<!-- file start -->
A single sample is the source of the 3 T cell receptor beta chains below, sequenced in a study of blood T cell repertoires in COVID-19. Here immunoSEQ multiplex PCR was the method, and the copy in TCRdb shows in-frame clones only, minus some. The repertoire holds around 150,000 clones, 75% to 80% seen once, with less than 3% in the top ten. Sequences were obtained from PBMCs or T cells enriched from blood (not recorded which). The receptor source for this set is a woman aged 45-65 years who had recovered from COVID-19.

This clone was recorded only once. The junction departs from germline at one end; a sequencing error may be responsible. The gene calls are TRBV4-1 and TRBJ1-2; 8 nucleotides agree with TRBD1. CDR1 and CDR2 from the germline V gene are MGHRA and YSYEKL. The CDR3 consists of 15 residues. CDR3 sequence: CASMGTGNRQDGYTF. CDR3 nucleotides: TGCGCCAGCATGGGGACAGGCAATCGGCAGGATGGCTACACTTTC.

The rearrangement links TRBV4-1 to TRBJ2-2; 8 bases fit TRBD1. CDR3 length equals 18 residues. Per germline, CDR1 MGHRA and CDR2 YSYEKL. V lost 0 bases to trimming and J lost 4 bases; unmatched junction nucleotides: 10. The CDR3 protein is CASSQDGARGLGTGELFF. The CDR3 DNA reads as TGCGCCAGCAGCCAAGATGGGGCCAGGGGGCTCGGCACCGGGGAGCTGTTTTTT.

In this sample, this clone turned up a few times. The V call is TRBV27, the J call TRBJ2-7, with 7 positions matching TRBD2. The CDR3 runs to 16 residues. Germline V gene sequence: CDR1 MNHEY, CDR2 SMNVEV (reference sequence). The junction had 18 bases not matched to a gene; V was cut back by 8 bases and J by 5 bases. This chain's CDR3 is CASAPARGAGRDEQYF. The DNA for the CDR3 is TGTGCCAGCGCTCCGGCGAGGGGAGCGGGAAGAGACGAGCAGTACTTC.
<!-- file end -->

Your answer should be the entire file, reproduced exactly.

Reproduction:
A single sample is the source of the 3 T cell receptor beta chains below, sequenced in a study of blood T cell repertoires in COVID-19. Here immunoSEQ multiplex PCR was the method, and the copy in TCRdb shows in-frame clones only, minus some. The repertoire holds around 150,000 clones, 75% to 80% seen once, with less than 3% in the top ten. Sequences were obtained from PBMCs or T cells enriched from blood (not recorded which). The receptor source for this set is a woman aged 45-65 years who had recovered from COVID-19.

This clone was recorded only once. The junction departs from germline at one end; a sequencing error may be responsible. The gene calls are TRBV4-1 and TRBJ1-2; 8 nucleotides agree with TRBD1. CDR1 and CDR2 from the germline V gene are MGHRA and YSYEKL. The CDR3 consists of 15 residues. CDR3 sequence: CASMGTGNRQDGYTF. CDR3 nucleotides: TGCGCCAGCATGGGGACAGGCAATCGGCAGGATGGCTACACTTTC.

The rearrangement links TRBV4-1 to TRBJ2-2; 8 bases fit TRBD1. CDR3 length equals 18 residues. Per germline, CDR1 MGHRA and CDR2 YSYEKL. V lost 0 bases to trimming and J lost 4 bases; unmatched junction nucleotides: 10. The CDR3 protein is CASSQDGARGLGTGELFF. The CDR3 DNA reads as TGCGCCAGCAGCCAAGATGGGGCCAGGGGGCTCGGCACCGGGGAGCTGTTTTTT.

In this sample, this clone turned up a few times. The V call is TRBV27, the J call TRBJ2-7, with 7 positions matching TRBD2. The CDR3 runs to 16 residues. Germline V gene sequence: CDR1 MNHEY, CDR2 SMNVEV (reference sequence). The junction had 18 bases not matched to a gene; V was cut back by 8 bases and J by 5 bases. This chain's CDR3 is CASAPARGAGRDEQYF. The DNA for the CDR3 is TGTGCCAGCGCTCCGGCGAGGGGAGCGGGAAGAGACGAGCAGTACTTC.